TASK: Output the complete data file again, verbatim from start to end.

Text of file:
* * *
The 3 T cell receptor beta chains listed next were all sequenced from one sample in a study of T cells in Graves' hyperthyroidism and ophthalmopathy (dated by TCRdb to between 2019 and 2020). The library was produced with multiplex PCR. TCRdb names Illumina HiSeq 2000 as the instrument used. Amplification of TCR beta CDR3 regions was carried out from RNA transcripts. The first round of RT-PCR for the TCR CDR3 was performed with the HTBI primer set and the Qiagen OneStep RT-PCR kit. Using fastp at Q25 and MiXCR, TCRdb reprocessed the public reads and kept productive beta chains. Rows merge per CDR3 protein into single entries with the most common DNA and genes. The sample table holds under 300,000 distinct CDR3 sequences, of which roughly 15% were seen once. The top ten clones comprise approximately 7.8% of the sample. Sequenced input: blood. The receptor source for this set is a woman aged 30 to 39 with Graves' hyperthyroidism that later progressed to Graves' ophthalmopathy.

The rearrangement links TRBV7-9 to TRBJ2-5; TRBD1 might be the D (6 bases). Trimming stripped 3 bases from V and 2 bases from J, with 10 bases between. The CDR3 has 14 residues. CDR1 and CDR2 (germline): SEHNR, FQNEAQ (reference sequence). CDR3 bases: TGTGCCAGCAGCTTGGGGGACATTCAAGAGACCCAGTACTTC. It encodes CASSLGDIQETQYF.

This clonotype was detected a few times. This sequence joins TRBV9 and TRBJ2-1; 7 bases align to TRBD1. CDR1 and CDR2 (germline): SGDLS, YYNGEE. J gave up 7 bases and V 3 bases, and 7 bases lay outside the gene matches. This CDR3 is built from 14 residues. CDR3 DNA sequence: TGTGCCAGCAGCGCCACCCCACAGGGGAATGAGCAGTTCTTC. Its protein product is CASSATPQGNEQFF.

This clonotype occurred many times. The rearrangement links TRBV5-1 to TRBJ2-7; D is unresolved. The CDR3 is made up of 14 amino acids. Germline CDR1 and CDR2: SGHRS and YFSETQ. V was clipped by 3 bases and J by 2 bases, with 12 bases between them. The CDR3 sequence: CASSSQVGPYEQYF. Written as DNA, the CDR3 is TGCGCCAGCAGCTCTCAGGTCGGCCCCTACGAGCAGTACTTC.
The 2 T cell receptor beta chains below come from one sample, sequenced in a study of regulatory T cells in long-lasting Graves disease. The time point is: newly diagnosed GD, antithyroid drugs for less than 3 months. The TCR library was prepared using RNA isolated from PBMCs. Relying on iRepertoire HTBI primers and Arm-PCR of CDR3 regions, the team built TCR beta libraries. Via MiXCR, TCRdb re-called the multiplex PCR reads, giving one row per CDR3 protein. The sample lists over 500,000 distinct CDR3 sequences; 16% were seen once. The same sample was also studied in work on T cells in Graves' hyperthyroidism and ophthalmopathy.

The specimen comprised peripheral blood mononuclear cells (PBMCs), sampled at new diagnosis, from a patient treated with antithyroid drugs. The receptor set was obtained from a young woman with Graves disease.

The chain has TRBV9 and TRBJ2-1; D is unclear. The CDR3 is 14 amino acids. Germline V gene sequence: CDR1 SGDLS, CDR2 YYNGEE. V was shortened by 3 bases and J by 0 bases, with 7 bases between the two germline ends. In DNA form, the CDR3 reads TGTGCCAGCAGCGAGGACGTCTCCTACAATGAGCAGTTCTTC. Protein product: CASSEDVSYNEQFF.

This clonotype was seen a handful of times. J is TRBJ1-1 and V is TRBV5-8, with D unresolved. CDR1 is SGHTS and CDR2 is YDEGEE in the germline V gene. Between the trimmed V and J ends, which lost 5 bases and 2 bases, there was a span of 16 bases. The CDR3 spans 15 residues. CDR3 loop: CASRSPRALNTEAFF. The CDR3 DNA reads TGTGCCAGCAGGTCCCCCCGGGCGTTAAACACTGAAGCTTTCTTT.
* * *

The 3 T cell receptor beta chains listed next were all sequenced from one sample in a study of T cells in Graves' hyperthyroidism and ophthalmopathy (dated by TCRdb to between 2019 and 2020). The library was produced with multiplex PCR. TCRdb names Illumina HiSeq 2000 as the instrument used. Amplification of TCR beta CDR3 regions was carried out from RNA transcripts. The first round of RT-PCR for the TCR CDR3 was performed with the HTBI primer set and the Qiagen OneStep RT-PCR kit. Using fastp at Q25 and MiXCR, TCRdb reprocessed the public reads and kept productive beta chains. Rows merge per CDR3 protein into single entries with the most common DNA and genes. The sample table holds under 300,000 distinct CDR3 sequences, of which roughly 15% were seen once. The top ten clones comprise approximately 7.8% of the sample. Sequenced input: blood. The receptor source for this set is a woman aged 30 to 39 with Graves' hyperthyroidism that later progressed to Graves' ophthalmopathy.

The rearrangement links TRBV7-9 to TRBJ2-5; TRBD1 might be the D (6 bases). Trimming stripped 3 bases from V and 2 bases from J, with 10 bases between. The CDR3 has 14 residues. CDR1 and CDR2 (germline): SEHNR, FQNEAQ (reference sequence). CDR3 bases: TGTGCCAGCAGCTTGGGGGACATTCAAGAGACCCAGTACTTC. It encodes CASSLGDIQETQYF.

This clonotype was detected a few times. This sequence joins TRBV9 and TRBJ2-1; 7 bases align to TRBD1. CDR1 and CDR2 (germline): SGDLS, YYNGEE. J gave up 7 bases and V 3 bases, and 7 bases lay outside the gene matches. This CDR3 is built from 14 residues. CDR3 DNA sequence: TGTGCCAGCAGCGCCACCCCACAGGGGAATGAGCAGTTCTTC. Its protein product is CASSATPQGNEQFF.

This clonotype occurred many times. The rearrangement links TRBV5-1 to TRBJ2-7; D is unresolved. The CDR3 is made up of 14 amino acids. Germline CDR1 and CDR2: SGHRS and YFSETQ. V was clipped by 3 bases and J by 2 bases, with 12 bases between them. The CDR3 sequence: CASSSQVGPYEQYF. Written as DNA, the CDR3 is TGCGCCAGCAGCTCTCAGGTCGGCCCCTACGAGCAGTACTTC.
The 2 T cell receptor beta chains below come from one sample, sequenced in a study of regulatory T cells in long-lasting Graves disease. The time point is: newly diagnosed GD, antithyroid drugs for less than 3 months. The TCR library was prepared using RNA isolated from PBMCs. Relying on iRepertoire HTBI primers and Arm-PCR of CDR3 regions, the team built TCR beta libraries. Via MiXCR, TCRdb re-called the multiplex PCR reads, giving one row per CDR3 protein. The sample lists over 500,000 distinct CDR3 sequences; 16% were seen once. The same sample was also studied in work on T cells in Graves' hyperthyroidism and ophthalmopathy.

The specimen comprised peripheral blood mononuclear cells (PBMCs), sampled at new diagnosis, from a patient treated with antithyroid drugs. The receptor set was obtained from a young woman with Graves disease.

The chain has TRBV9 and TRBJ2-1; D is unclear. The CDR3 is 14 amino acids. Germline V gene sequence: CDR1 SGDLS, CDR2 YYNGEE. V was shortened by 3 bases and J by 0 bases, with 7 bases between the two germline ends. In DNA form, the CDR3 reads TGTGCCAGCAGCGAGGACGTCTCCTACAATGAGCAGTTCTTC. Protein product: CASSEDVSYNEQFF.

This clonotype was seen a handful of times. J is TRBJ1-1 and V is TRBV5-8, with D unresolved. CDR1 is SGHTS and CDR2 is YDEGEE in the germline V gene. Between the trimmed V and J ends, which lost 5 bases and 2 bases, there was a span of 16 bases. The CDR3 spans 15 residues. CDR3 loop: CASRSPRALNTEAFF. The CDR3 DNA reads TGTGCCAGCAGGTCCCCCCGGGCGTTAAACACTGAAGCTTTCTTT.